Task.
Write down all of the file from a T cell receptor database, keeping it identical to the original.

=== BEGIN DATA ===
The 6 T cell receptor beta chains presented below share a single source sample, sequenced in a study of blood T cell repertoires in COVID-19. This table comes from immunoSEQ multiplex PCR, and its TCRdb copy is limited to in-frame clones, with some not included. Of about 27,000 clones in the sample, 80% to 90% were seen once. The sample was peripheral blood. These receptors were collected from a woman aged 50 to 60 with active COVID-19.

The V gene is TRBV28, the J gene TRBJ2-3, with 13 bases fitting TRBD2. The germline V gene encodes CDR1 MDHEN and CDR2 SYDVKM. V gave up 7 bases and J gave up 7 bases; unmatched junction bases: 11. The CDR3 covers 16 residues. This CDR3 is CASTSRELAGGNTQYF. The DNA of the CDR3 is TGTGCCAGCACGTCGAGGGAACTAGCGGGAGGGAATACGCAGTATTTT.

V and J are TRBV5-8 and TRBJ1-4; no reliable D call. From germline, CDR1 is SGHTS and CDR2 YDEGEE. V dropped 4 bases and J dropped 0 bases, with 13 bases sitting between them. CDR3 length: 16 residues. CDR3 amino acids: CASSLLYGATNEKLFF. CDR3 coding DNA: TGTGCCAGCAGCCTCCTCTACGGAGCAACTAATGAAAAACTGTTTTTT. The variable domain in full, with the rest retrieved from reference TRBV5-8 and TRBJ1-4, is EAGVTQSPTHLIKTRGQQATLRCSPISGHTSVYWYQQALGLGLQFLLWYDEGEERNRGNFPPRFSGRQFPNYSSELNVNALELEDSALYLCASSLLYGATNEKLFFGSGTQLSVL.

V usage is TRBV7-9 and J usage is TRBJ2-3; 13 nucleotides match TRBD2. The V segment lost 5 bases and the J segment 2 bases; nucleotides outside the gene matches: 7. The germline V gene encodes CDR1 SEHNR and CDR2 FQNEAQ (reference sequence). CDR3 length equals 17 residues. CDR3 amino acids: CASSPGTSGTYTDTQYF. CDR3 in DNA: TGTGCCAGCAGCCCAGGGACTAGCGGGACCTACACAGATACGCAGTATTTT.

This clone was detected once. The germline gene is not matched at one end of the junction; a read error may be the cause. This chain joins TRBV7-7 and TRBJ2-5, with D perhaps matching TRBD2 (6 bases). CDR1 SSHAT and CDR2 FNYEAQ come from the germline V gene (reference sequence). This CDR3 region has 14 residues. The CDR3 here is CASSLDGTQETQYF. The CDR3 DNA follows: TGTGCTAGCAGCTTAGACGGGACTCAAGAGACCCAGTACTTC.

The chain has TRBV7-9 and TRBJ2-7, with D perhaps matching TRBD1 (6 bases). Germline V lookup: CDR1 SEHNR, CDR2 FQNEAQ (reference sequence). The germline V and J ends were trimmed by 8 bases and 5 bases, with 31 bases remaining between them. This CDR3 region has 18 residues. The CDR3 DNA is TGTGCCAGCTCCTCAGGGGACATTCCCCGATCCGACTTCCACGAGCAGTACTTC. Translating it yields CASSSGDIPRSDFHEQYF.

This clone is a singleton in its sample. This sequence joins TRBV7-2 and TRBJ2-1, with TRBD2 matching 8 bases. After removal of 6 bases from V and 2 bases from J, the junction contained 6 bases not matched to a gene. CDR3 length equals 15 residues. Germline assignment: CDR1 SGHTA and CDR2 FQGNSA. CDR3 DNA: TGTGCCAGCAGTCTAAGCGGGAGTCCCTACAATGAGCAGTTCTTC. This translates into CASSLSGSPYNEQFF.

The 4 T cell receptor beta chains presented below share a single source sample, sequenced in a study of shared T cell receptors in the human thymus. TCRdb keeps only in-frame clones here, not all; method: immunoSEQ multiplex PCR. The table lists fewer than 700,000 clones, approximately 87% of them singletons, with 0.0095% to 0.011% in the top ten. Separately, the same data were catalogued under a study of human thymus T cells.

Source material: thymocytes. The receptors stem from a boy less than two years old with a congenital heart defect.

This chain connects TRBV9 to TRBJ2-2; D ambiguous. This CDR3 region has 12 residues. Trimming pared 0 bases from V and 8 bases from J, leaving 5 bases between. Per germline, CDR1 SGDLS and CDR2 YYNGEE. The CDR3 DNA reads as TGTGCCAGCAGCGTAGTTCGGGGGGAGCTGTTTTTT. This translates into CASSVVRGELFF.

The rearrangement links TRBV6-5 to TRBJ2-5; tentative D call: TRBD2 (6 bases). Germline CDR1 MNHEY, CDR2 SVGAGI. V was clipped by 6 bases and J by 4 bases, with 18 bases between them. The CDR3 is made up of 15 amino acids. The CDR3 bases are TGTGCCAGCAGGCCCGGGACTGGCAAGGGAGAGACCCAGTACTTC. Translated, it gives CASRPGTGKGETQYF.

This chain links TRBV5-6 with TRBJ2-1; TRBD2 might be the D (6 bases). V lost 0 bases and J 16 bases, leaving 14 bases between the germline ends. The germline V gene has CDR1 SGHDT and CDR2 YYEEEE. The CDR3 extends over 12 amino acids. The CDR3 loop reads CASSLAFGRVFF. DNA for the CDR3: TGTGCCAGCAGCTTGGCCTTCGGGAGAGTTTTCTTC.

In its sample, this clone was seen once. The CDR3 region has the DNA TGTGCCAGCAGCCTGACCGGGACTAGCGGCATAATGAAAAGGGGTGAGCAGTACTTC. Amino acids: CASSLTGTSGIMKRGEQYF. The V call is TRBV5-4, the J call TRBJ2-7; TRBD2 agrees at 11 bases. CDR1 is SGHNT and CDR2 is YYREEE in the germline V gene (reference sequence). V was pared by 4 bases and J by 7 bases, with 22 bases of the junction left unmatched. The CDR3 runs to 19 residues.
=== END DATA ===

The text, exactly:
The 6 T cell receptor beta chains presented below share a single source sample, sequenced in a study of blood T cell repertoires in COVID-19. This table comes from immunoSEQ multiplex PCR, and its TCRdb copy is limited to in-frame clones, with some not included. Of about 27,000 clones in the sample, 80% to 90% were seen once. The sample was peripheral blood. These receptors were collected from a woman aged 50 to 60 with active COVID-19.

The V gene is TRBV28, the J gene TRBJ2-3, with 13 bases fitting TRBD2. The germline V gene encodes CDR1 MDHEN and CDR2 SYDVKM. V gave up 7 bases and J gave up 7 bases; unmatched junction bases: 11. The CDR3 covers 16 residues. This CDR3 is CASTSRELAGGNTQYF. The DNA of the CDR3 is TGTGCCAGCACGTCGAGGGAACTAGCGGGAGGGAATACGCAGTATTTT.

V and J are TRBV5-8 and TRBJ1-4; no reliable D call. From germline, CDR1 is SGHTS and CDR2 YDEGEE. V dropped 4 bases and J dropped 0 bases, with 13 bases sitting between them. CDR3 length: 16 residues. CDR3 amino acids: CASSLLYGATNEKLFF. CDR3 coding DNA: TGTGCCAGCAGCCTCCTCTACGGAGCAACTAATGAAAAACTGTTTTTT. The variable domain in full, with the rest retrieved from reference TRBV5-8 and TRBJ1-4, is EAGVTQSPTHLIKTRGQQATLRCSPISGHTSVYWYQQALGLGLQFLLWYDEGEERNRGNFPPRFSGRQFPNYSSELNVNALELEDSALYLCASSLLYGATNEKLFFGSGTQLSVL.

V usage is TRBV7-9 and J usage is TRBJ2-3; 13 nucleotides match TRBD2. The V segment lost 5 bases and the J segment 2 bases; nucleotides outside the gene matches: 7. The germline V gene encodes CDR1 SEHNR and CDR2 FQNEAQ (reference sequence). CDR3 length equals 17 residues. CDR3 amino acids: CASSPGTSGTYTDTQYF. CDR3 in DNA: TGTGCCAGCAGCCCAGGGACTAGCGGGACCTACACAGATACGCAGTATTTT.

This clone was detected once. The germline gene is not matched at one end of the junction; a read error may be the cause. This chain joins TRBV7-7 and TRBJ2-5, with D perhaps matching TRBD2 (6 bases). CDR1 SSHAT and CDR2 FNYEAQ come from the germline V gene (reference sequence). This CDR3 region has 14 residues. The CDR3 here is CASSLDGTQETQYF. The CDR3 DNA follows: TGTGCTAGCAGCTTAGACGGGACTCAAGAGACCCAGTACTTC.

The chain has TRBV7-9 and TRBJ2-7, with D perhaps matching TRBD1 (6 bases). Germline V lookup: CDR1 SEHNR, CDR2 FQNEAQ (reference sequence). The germline V and J ends were trimmed by 8 bases and 5 bases, with 31 bases remaining between them. This CDR3 region has 18 residues. The CDR3 DNA is TGTGCCAGCTCCTCAGGGGACATTCCCCGATCCGACTTCCACGAGCAGTACTTC. Translating it yields CASSSGDIPRSDFHEQYF.

This clone is a singleton in its sample. This sequence joins TRBV7-2 and TRBJ2-1, with TRBD2 matching 8 bases. After removal of 6 bases from V and 2 bases from J, the junction contained 6 bases not matched to a gene. CDR3 length equals 15 residues. Germline assignment: CDR1 SGHTA and CDR2 FQGNSA. CDR3 DNA: TGTGCCAGCAGTCTAAGCGGGAGTCCCTACAATGAGCAGTTCTTC. This translates into CASSLSGSPYNEQFF.

The 4 T cell receptor beta chains presented below share a single source sample, sequenced in a study of shared T cell receptors in the human thymus. TCRdb keeps only in-frame clones here, not all; method: immunoSEQ multiplex PCR. The table lists fewer than 700,000 clones, approximately 87% of them singletons, with 0.0095% to 0.011% in the top ten. Separately, the same data were catalogued under a study of human thymus T cells.

Source material: thymocytes. The receptors stem from a boy less than two years old with a congenital heart defect.

This chain connects TRBV9 to TRBJ2-2; D ambiguous. This CDR3 region has 12 residues. Trimming pared 0 bases from V and 8 bases from J, leaving 5 bases between. Per germline, CDR1 SGDLS and CDR2 YYNGEE. The CDR3 DNA reads as TGTGCCAGCAGCGTAGTTCGGGGGGAGCTGTTTTTT. This translates into CASSVVRGELFF.

The rearrangement links TRBV6-5 to TRBJ2-5; tentative D call: TRBD2 (6 bases). Germline CDR1 MNHEY, CDR2 SVGAGI. V was clipped by 6 bases and J by 4 bases, with 18 bases between them. The CDR3 is made up of 15 amino acids. The CDR3 bases are TGTGCCAGCAGGCCCGGGACTGGCAAGGGAGAGACCCAGTACTTC. Translated, it gives CASRPGTGKGETQYF.

This chain links TRBV5-6 with TRBJ2-1; TRBD2 might be the D (6 bases). V lost 0 bases and J 16 bases, leaving 14 bases between the germline ends. The germline V gene has CDR1 SGHDT and CDR2 YYEEEE. The CDR3 extends over 12 amino acids. The CDR3 loop reads CASSLAFGRVFF. DNA for the CDR3: TGTGCCAGCAGCTTGGCCTTCGGGAGAGTTTTCTTC.

In its sample, this clone was seen once. The CDR3 region has the DNA TGTGCCAGCAGCCTGACCGGGACTAGCGGCATAATGAAAAGGGGTGAGCAGTACTTC. Amino acids: CASSLTGTSGIMKRGEQYF. The V call is TRBV5-4, the J call TRBJ2-7; TRBD2 agrees at 11 bases. CDR1 is SGHNT and CDR2 is YYREEE in the germline V gene (reference sequence). V was pared by 4 bases and J by 7 bases, with 22 bases of the junction left unmatched. The CDR3 runs to 19 residues.